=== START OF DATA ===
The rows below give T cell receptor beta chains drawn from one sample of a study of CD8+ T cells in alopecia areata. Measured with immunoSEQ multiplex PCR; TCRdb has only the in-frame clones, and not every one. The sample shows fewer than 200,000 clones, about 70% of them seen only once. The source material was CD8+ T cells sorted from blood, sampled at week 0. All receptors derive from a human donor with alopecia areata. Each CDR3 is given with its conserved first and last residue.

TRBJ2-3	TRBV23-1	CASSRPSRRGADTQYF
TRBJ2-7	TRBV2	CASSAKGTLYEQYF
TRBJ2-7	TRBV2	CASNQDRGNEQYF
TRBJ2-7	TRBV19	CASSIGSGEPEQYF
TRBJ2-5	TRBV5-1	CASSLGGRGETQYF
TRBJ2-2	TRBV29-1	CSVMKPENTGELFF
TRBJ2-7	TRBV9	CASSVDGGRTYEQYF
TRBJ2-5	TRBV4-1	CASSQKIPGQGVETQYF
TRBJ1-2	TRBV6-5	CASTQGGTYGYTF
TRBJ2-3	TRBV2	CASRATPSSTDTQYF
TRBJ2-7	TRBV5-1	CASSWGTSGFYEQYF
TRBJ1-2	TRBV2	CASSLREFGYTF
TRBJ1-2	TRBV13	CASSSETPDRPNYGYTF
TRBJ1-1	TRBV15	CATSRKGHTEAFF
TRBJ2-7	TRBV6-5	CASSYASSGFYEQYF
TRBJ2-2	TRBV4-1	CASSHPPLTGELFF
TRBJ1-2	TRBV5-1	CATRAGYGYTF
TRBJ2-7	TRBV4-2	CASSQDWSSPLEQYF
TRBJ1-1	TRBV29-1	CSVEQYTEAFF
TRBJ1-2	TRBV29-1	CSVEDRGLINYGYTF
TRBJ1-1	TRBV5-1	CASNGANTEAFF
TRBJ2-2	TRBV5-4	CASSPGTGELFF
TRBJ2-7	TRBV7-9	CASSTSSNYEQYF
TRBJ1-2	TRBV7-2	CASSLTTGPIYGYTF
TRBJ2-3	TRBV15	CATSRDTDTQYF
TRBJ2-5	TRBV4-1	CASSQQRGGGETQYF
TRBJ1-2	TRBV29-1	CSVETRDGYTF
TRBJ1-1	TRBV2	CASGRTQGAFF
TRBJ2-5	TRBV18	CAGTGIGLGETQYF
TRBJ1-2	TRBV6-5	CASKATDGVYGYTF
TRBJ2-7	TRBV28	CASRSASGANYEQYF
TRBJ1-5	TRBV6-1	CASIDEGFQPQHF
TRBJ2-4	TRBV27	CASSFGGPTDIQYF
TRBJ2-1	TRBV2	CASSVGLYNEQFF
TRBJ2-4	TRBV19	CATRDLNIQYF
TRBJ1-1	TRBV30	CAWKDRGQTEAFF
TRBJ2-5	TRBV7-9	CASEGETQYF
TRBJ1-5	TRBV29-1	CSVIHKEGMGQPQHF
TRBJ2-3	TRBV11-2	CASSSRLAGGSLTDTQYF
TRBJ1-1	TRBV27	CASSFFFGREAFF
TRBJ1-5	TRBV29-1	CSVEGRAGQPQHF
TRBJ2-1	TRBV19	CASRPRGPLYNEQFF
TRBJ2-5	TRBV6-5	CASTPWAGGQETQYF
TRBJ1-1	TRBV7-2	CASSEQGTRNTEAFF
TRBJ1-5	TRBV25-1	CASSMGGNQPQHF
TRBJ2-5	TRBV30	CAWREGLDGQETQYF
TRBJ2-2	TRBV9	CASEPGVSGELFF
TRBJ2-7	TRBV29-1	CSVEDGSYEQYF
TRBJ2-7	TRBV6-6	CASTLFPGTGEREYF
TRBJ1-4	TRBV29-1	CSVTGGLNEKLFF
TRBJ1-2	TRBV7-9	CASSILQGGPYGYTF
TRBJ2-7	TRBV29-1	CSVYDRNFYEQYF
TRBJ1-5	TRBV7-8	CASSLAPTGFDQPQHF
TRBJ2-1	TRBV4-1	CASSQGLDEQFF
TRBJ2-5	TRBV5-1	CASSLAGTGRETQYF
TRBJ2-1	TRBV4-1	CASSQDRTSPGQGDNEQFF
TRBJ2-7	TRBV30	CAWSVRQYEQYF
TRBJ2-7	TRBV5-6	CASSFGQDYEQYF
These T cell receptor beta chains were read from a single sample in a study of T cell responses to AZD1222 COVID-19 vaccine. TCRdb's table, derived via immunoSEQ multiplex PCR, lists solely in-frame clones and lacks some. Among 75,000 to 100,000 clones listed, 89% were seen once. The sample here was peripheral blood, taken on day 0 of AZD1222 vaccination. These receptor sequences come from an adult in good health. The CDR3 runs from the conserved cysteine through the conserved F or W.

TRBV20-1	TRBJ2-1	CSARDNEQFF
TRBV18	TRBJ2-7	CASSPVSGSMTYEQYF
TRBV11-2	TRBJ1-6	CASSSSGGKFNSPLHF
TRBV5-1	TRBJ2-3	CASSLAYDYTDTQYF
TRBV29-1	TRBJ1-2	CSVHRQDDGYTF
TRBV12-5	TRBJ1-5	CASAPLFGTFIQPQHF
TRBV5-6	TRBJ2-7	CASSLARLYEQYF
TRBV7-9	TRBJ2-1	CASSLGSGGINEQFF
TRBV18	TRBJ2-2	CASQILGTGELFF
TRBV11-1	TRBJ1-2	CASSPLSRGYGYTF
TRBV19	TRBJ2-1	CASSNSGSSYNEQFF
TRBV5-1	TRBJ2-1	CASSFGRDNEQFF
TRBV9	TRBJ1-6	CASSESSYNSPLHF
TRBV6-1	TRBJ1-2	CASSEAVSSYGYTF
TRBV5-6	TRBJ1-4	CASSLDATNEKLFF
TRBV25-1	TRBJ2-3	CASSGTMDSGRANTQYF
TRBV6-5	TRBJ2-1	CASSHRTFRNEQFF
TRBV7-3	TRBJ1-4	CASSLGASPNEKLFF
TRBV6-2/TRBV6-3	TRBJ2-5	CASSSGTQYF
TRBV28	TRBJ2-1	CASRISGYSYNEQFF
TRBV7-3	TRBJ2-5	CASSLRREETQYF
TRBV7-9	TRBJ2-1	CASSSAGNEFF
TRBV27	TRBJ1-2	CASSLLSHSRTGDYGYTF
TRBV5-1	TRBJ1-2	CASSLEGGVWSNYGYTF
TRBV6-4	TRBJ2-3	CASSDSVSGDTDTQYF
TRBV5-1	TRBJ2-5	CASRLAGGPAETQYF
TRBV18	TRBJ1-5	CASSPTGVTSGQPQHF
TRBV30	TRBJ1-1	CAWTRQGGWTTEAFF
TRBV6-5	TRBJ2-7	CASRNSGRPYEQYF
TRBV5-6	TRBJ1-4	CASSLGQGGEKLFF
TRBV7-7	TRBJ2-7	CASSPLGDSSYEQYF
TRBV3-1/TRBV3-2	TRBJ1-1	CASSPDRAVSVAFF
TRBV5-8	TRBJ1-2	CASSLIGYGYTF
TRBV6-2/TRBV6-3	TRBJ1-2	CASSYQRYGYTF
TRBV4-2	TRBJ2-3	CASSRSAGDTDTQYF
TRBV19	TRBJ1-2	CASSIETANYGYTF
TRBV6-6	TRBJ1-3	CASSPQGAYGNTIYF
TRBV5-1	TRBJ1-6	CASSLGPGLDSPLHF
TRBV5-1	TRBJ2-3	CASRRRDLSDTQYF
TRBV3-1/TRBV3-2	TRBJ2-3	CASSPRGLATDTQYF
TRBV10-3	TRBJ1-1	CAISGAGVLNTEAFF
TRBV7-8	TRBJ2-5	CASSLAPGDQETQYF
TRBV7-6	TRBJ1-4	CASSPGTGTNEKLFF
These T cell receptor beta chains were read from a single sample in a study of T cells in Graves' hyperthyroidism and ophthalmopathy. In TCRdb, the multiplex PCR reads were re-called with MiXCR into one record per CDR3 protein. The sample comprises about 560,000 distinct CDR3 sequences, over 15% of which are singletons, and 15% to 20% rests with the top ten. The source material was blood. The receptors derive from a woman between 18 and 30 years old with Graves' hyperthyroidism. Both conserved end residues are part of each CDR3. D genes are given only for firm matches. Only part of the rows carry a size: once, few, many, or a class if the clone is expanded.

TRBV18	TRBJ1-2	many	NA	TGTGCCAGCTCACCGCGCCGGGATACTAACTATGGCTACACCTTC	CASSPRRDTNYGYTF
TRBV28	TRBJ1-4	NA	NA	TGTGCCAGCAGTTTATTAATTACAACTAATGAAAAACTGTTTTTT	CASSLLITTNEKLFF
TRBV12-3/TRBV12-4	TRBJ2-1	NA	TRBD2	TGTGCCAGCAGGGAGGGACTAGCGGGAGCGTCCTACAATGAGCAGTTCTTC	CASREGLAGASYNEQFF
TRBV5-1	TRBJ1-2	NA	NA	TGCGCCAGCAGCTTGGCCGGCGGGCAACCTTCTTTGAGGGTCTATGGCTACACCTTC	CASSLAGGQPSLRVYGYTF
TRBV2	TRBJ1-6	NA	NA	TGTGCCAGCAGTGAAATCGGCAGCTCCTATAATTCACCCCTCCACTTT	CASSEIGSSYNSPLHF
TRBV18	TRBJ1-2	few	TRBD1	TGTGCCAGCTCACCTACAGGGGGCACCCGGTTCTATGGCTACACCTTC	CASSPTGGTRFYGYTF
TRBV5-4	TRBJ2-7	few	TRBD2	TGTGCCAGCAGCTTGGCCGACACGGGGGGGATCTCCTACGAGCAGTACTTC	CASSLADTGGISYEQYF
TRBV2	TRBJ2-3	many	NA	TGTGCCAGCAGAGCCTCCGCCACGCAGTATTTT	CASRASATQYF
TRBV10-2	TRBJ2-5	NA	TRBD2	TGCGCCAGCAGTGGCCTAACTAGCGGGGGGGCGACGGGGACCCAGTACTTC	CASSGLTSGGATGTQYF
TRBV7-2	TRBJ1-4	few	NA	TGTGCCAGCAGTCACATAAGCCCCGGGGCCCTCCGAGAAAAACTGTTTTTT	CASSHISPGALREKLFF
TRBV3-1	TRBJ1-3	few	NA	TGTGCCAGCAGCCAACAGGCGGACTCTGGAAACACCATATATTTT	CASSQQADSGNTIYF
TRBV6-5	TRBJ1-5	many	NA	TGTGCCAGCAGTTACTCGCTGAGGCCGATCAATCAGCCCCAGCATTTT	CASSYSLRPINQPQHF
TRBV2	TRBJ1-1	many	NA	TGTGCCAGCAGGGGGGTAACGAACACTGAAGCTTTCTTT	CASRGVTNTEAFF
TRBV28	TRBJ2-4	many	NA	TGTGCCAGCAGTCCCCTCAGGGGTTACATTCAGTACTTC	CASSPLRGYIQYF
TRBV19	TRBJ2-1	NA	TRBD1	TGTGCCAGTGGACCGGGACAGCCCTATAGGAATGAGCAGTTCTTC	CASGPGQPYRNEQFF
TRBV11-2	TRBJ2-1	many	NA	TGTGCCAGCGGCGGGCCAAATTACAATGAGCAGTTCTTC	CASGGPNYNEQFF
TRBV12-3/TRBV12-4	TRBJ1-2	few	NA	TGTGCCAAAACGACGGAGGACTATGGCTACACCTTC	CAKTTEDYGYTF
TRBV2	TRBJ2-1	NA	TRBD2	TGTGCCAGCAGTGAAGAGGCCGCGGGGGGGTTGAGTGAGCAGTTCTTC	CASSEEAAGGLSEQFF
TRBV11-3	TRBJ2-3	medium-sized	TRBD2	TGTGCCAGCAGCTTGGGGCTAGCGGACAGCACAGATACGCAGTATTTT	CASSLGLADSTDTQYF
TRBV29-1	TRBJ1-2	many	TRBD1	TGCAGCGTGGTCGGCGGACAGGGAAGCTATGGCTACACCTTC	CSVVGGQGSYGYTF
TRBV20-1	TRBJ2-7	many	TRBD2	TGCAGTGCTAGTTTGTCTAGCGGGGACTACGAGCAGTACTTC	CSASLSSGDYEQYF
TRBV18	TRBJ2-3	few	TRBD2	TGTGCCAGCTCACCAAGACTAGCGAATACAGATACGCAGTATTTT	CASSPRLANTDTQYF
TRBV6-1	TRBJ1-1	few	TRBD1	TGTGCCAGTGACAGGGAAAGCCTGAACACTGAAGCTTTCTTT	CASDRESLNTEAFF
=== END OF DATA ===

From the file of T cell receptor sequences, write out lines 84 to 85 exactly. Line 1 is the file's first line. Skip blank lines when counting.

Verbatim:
TRBV5-1	TRBJ1-2	CASSLEGGVWSNYGYTF
TRBV6-4	TRBJ2-3	CASSDSVSGDTDTQYF